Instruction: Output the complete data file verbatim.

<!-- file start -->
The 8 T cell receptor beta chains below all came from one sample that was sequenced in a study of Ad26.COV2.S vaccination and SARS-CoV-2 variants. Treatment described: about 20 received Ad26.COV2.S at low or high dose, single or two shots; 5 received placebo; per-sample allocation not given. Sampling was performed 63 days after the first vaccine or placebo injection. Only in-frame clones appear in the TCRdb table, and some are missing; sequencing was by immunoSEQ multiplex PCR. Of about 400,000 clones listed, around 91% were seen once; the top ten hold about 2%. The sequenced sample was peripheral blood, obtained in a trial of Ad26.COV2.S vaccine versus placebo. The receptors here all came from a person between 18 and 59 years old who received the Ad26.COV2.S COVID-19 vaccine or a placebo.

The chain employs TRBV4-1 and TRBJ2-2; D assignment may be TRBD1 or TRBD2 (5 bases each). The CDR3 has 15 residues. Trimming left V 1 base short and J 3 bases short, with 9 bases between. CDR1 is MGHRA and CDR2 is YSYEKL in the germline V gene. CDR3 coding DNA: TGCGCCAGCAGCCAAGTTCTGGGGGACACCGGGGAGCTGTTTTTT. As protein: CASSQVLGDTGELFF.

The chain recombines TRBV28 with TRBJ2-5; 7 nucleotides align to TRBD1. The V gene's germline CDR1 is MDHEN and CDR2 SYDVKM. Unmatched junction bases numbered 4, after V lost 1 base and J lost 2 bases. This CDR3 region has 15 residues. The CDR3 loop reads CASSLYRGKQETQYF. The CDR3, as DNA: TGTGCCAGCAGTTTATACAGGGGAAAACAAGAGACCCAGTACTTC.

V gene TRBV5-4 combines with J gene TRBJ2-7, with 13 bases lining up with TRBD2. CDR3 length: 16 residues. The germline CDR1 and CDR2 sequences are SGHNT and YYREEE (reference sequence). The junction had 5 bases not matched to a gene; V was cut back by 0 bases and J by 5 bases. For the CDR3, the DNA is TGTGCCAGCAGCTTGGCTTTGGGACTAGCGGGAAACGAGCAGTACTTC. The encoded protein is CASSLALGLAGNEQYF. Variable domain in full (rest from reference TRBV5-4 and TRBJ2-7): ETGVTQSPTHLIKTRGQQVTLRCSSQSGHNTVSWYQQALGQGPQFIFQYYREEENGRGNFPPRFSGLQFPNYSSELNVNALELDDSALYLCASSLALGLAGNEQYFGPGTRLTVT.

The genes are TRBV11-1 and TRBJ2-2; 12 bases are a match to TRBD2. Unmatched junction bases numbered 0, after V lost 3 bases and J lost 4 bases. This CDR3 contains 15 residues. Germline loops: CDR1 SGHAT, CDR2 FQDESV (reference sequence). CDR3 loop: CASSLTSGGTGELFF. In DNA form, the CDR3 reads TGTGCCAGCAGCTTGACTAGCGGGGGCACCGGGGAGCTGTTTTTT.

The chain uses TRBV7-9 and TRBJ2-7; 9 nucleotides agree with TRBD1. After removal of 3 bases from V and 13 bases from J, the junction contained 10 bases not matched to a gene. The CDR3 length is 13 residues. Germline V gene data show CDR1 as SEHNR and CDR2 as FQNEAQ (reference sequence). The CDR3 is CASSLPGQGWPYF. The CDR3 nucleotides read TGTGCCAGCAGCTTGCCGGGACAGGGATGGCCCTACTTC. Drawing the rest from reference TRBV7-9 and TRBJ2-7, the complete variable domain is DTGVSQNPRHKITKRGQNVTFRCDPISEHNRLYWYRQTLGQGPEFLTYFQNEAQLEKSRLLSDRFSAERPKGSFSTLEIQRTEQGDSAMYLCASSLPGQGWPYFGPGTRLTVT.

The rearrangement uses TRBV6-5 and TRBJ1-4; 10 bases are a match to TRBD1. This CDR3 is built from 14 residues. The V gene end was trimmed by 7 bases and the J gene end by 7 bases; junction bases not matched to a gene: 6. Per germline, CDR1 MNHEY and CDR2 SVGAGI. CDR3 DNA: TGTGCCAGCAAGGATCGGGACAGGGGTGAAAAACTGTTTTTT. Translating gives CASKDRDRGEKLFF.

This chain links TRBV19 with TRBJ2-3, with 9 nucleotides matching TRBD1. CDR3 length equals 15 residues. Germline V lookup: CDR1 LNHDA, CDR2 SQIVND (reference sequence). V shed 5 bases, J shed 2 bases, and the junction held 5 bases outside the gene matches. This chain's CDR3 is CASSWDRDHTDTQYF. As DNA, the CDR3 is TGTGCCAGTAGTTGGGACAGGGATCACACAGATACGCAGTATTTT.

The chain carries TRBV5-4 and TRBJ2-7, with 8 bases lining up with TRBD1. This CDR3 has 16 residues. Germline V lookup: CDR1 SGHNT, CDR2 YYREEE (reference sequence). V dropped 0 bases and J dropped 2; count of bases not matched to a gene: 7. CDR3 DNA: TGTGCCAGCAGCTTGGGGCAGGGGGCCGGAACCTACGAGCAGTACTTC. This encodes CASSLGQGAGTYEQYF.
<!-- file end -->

The 8 T cell receptor beta chains below all came from one sample that was sequenced in a study of Ad26.COV2.S vaccination and SARS-CoV-2 variants. Treatment described: about 20 received Ad26.COV2.S at low or high dose, single or two shots; 5 received placebo; per-sample allocation not given. Sampling was performed 63 days after the first vaccine or placebo injection. Only in-frame clones appear in the TCRdb table, and some are missing; sequencing was by immunoSEQ multiplex PCR. Of about 400,000 clones listed, around 91% were seen once; the top ten hold about 2%. The sequenced sample was peripheral blood, obtained in a trial of Ad26.COV2.S vaccine versus placebo. The receptors here all came from a person between 18 and 59 years old who received the Ad26.COV2.S COVID-19 vaccine or a placebo.

The chain employs TRBV4-1 and TRBJ2-2; D assignment may be TRBD1 or TRBD2 (5 bases each). The CDR3 has 15 residues. Trimming left V 1 base short and J 3 bases short, with 9 bases between. CDR1 is MGHRA and CDR2 is YSYEKL in the germline V gene. CDR3 coding DNA: TGCGCCAGCAGCCAAGTTCTGGGGGACACCGGGGAGCTGTTTTTT. As protein: CASSQVLGDTGELFF.

The chain recombines TRBV28 with TRBJ2-5; 7 nucleotides align to TRBD1. The V gene's germline CDR1 is MDHEN and CDR2 SYDVKM. Unmatched junction bases numbered 4, after V lost 1 base and J lost 2 bases. This CDR3 region has 15 residues. The CDR3 loop reads CASSLYRGKQETQYF. The CDR3, as DNA: TGTGCCAGCAGTTTATACAGGGGAAAACAAGAGACCCAGTACTTC.

V gene TRBV5-4 combines with J gene TRBJ2-7, with 13 bases lining up with TRBD2. CDR3 length: 16 residues. The germline CDR1 and CDR2 sequences are SGHNT and YYREEE (reference sequence). The junction had 5 bases not matched to a gene; V was cut back by 0 bases and J by 5 bases. For the CDR3, the DNA is TGTGCCAGCAGCTTGGCTTTGGGACTAGCGGGAAACGAGCAGTACTTC. The encoded protein is CASSLALGLAGNEQYF. Variable domain in full (rest from reference TRBV5-4 and TRBJ2-7): ETGVTQSPTHLIKTRGQQVTLRCSSQSGHNTVSWYQQALGQGPQFIFQYYREEENGRGNFPPRFSGLQFPNYSSELNVNALELDDSALYLCASSLALGLAGNEQYFGPGTRLTVT.

The genes are TRBV11-1 and TRBJ2-2; 12 bases are a match to TRBD2. Unmatched junction bases numbered 0, after V lost 3 bases and J lost 4 bases. This CDR3 contains 15 residues. Germline loops: CDR1 SGHAT, CDR2 FQDESV (reference sequence). CDR3 loop: CASSLTSGGTGELFF. In DNA form, the CDR3 reads TGTGCCAGCAGCTTGACTAGCGGGGGCACCGGGGAGCTGTTTTTT.

The chain uses TRBV7-9 and TRBJ2-7; 9 nucleotides agree with TRBD1. After removal of 3 bases from V and 13 bases from J, the junction contained 10 bases not matched to a gene. The CDR3 length is 13 residues. Germline V gene data show CDR1 as SEHNR and CDR2 as FQNEAQ (reference sequence). The CDR3 is CASSLPGQGWPYF. The CDR3 nucleotides read TGTGCCAGCAGCTTGCCGGGACAGGGATGGCCCTACTTC. Drawing the rest from reference TRBV7-9 and TRBJ2-7, the complete variable domain is DTGVSQNPRHKITKRGQNVTFRCDPISEHNRLYWYRQTLGQGPEFLTYFQNEAQLEKSRLLSDRFSAERPKGSFSTLEIQRTEQGDSAMYLCASSLPGQGWPYFGPGTRLTVT.

The rearrangement uses TRBV6-5 and TRBJ1-4; 10 bases are a match to TRBD1. This CDR3 is built from 14 residues. The V gene end was trimmed by 7 bases and the J gene end by 7 bases; junction bases not matched to a gene: 6. Per germline, CDR1 MNHEY and CDR2 SVGAGI. CDR3 DNA: TGTGCCAGCAAGGATCGGGACAGGGGTGAAAAACTGTTTTTT. Translating gives CASKDRDRGEKLFF.

This chain links TRBV19 with TRBJ2-3, with 9 nucleotides matching TRBD1. CDR3 length equals 15 residues. Germline V lookup: CDR1 LNHDA, CDR2 SQIVND (reference sequence). V shed 5 bases, J shed 2 bases, and the junction held 5 bases outside the gene matches. This chain's CDR3 is CASSWDRDHTDTQYF. As DNA, the CDR3 is TGTGCCAGTAGTTGGGACAGGGATCACACAGATACGCAGTATTTT.

The chain carries TRBV5-4 and TRBJ2-7, with 8 bases lining up with TRBD1. This CDR3 has 16 residues. Germline V lookup: CDR1 SGHNT, CDR2 YYREEE (reference sequence). V dropped 0 bases and J dropped 2; count of bases not matched to a gene: 7. CDR3 DNA: TGTGCCAGCAGCTTGGGGCAGGGGGCCGGAACCTACGAGCAGTACTTC. This encodes CASSLGQGAGTYEQYF.